Our democracy is impoverished. Policies serve the few at the expense of the many, while leaders spread lies to divide people against each other. To be clear: Poverty is a moral and political crisis, one that this administration and Congress are inflaming instead of solving. Every policy decision is a moral one, but choices being made by our leaders have been overwhelmingly immoral. We need to reshape the heart and conscience of this nation, starting from the ground up. We need immediate and major changes to address systemic racism, poverty, ecological devastation, the war economy and our distorted moral narrative.
Seventy-one years ago, W.E.B. DuBois submitted a petition to the United Nations about the unequal treatment of Black Americans. More than 50 years ago, Malcolm X approached the U.N. with a similar message, charging the United States with being “either unable or unwilling to protect the lives and property of your 22 million African American brothers and sisters.” Both human rights leaders and countless others including welfare rights activists, indigenous leaders, women and other marginalized groups addressed the U.N. at times when the U.S. government failed to bring forth solutions to moral and political crises.
Since our government is committing policy violence against its citizens and exacerbating poverty instead of alleviating it, we urge the U.N. Human Rights Council to hear directly from the poor and dispossessed of the United States.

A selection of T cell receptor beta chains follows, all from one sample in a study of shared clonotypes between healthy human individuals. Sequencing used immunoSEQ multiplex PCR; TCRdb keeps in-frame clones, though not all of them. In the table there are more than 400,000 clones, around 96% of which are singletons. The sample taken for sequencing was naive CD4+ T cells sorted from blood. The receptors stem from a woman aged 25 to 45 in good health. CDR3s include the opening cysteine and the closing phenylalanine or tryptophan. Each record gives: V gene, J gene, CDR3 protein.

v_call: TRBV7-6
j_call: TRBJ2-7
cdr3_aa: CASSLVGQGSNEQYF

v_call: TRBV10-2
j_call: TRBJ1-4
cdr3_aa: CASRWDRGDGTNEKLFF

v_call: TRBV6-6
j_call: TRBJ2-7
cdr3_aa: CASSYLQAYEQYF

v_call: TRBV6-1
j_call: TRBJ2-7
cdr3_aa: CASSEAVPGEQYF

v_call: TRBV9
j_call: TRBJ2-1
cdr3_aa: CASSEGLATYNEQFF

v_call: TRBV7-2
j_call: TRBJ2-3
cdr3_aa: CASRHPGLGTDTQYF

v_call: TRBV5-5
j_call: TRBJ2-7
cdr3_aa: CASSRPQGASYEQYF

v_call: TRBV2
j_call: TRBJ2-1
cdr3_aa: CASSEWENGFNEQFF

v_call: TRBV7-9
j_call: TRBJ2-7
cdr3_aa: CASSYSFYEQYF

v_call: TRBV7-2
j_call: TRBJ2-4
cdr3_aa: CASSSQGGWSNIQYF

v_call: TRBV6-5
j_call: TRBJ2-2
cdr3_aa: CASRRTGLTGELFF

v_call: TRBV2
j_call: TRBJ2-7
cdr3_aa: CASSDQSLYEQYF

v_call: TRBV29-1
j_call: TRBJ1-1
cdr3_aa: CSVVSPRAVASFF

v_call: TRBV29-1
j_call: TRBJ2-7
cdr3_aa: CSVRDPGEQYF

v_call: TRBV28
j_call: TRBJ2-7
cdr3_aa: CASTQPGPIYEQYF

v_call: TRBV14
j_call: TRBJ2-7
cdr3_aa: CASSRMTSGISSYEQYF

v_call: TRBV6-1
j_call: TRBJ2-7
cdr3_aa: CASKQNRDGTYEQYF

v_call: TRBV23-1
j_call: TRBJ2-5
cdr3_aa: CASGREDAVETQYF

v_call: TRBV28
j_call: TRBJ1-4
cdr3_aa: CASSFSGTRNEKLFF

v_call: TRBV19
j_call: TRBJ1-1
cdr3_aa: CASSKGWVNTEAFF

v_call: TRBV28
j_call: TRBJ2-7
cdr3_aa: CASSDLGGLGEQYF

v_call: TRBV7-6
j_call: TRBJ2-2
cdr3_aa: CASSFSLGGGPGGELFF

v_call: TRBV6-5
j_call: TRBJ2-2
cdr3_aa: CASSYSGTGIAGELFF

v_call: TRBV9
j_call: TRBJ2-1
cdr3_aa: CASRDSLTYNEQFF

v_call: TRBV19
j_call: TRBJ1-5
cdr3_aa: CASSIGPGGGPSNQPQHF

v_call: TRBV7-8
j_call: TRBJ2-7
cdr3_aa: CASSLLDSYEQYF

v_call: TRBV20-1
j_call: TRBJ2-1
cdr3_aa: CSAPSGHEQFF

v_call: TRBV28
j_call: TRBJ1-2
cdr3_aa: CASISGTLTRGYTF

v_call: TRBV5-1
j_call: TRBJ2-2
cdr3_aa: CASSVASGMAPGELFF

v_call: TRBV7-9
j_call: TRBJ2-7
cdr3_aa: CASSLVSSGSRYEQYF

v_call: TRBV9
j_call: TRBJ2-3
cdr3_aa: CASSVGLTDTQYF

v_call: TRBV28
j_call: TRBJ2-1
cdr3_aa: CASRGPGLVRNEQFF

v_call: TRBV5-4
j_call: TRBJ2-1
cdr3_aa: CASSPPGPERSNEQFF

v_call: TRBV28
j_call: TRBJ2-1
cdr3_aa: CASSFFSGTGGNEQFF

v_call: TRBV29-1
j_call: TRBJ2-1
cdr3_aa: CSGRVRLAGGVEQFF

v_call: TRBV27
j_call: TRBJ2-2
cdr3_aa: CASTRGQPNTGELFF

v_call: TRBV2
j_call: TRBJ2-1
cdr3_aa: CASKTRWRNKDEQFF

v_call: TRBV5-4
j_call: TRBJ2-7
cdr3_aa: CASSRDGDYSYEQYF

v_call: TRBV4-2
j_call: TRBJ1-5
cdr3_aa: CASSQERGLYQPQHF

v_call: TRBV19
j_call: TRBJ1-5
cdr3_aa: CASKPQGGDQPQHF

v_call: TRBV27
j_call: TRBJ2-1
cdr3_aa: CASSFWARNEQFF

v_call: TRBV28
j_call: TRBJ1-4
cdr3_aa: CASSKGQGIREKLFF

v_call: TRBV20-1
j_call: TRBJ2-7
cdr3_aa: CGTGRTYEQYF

We call on you to listen to the Alabama woman whose daughter died in her arms because the state refused to expand Medicaid; to the undocumented California woman struggling to raise a family; to the Kansas City McDonald’s worker battling to raise three young girls on $9/hour; and to the Flint woman who is fighting for clean water in her community still four years after it became public that public officials had knowingly poisoned the whole city. We know you’ve heard from the special rapporteur on the conditions; now we ask you hear directly from those impacted by America’s policy violence.
As W.E.B. DuBois, Malcolm X and other human rights activists requested decades ago, we request an audience with you because our government seems unwilling or incapable of doing the right thing.
Thank you for your consideration,
Rev. Dr. William J. Barber II, Rev. Dr. Liz Theoharis
National Co-Chairs, Poor People’s Campaign: A National Call for Moral Revival